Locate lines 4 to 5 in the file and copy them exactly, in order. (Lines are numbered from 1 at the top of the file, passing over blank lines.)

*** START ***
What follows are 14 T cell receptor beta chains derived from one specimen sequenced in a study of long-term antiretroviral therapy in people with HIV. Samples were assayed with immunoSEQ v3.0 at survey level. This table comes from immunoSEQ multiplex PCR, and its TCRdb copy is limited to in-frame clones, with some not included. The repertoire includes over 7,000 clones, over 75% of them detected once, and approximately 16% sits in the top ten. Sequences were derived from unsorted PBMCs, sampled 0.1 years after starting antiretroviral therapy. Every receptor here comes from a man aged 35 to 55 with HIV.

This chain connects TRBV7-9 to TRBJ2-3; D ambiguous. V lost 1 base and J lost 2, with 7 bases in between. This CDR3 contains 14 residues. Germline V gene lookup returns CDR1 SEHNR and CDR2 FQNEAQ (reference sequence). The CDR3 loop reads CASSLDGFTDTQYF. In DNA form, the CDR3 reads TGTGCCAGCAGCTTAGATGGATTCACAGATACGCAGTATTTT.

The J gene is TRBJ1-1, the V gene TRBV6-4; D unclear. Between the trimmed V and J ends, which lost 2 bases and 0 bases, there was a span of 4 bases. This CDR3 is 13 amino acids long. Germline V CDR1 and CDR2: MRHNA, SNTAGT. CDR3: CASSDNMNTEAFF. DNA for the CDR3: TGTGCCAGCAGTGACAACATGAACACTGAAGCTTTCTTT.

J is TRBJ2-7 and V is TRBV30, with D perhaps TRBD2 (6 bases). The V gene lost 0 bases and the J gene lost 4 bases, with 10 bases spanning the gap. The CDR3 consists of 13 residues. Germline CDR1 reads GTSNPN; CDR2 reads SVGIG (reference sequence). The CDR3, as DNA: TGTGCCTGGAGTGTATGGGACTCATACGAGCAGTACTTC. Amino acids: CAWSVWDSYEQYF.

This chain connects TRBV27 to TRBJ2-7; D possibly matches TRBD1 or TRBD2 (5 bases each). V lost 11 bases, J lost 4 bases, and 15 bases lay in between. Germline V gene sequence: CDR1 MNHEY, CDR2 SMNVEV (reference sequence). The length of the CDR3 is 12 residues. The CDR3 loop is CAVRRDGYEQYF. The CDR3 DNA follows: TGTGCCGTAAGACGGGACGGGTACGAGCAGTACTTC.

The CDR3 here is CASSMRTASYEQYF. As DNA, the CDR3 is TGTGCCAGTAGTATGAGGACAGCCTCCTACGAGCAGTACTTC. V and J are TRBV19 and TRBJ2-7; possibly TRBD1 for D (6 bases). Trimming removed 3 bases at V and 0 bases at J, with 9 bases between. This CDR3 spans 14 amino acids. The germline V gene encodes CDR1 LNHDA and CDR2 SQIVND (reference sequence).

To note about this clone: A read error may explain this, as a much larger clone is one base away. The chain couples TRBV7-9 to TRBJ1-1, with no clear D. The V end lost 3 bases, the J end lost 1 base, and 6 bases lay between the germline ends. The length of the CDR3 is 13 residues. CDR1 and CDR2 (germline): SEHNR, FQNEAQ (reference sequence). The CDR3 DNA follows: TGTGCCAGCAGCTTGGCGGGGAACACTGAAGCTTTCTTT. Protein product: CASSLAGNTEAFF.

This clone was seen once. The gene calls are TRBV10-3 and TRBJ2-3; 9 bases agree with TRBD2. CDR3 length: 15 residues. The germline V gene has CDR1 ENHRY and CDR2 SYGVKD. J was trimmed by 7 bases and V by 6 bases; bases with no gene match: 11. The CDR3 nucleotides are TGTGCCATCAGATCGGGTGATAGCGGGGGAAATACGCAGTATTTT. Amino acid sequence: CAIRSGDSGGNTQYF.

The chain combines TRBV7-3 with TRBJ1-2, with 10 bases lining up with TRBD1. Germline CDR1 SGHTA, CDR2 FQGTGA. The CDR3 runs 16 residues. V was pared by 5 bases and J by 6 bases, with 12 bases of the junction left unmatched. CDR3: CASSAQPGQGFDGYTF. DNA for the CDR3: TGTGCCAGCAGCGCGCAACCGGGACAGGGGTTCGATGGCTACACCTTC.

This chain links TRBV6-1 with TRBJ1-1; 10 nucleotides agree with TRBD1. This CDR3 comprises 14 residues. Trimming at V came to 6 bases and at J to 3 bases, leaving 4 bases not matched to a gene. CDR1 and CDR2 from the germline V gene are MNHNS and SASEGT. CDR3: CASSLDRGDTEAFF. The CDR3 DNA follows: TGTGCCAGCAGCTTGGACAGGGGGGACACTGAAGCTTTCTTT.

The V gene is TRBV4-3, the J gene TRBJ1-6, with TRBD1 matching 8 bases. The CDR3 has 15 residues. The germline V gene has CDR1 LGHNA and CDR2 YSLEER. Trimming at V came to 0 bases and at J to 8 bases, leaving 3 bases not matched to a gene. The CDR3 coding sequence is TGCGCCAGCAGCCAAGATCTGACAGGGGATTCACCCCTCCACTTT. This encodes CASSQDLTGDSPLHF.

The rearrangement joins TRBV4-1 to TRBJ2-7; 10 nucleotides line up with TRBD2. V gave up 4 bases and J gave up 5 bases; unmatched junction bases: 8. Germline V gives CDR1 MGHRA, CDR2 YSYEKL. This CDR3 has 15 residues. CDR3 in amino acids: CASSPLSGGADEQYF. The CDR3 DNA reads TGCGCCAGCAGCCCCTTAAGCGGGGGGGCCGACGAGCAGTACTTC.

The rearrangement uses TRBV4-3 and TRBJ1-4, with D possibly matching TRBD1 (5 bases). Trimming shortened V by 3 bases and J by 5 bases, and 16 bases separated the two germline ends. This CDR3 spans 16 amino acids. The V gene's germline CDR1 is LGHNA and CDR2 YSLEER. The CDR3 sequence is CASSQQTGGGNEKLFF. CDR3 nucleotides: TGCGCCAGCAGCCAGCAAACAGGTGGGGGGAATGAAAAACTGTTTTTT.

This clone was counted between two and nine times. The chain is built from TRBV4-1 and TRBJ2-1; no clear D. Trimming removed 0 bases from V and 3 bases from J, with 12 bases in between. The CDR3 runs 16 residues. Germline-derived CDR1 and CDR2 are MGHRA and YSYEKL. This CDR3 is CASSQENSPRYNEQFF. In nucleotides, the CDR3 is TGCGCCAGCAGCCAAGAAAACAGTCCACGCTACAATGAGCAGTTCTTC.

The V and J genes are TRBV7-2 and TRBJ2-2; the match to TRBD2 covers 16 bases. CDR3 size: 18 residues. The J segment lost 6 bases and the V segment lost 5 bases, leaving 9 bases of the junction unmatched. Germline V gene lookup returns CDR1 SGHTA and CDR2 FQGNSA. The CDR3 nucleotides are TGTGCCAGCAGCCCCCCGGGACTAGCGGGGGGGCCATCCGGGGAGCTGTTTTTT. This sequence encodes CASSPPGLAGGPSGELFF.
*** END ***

J is TRBJ2-7 and V is TRBV30, with D perhaps TRBD2 (6 bases). The V gene lost 0 bases and the J gene lost 4 bases, with 10 bases spanning the gap. The CDR3 consists of 13 residues. Germline CDR1 reads GTSNPN; CDR2 reads SVGIG (reference sequence). The CDR3, as DNA: TGTGCCTGGAGTGTATGGGACTCATACGAGCAGTACTTC. Amino acids: CAWSVWDSYEQYF.

This chain connects TRBV27 to TRBJ2-7; D possibly matches TRBD1 or TRBD2 (5 bases each). V lost 11 bases, J lost 4 bases, and 15 bases lay in between. Germline V gene sequence: CDR1 MNHEY, CDR2 SMNVEV (reference sequence). The length of the CDR3 is 12 residues. The CDR3 loop is CAVRRDGYEQYF. The CDR3 DNA follows: TGTGCCGTAAGACGGGACGGGTACGAGCAGTACTTC.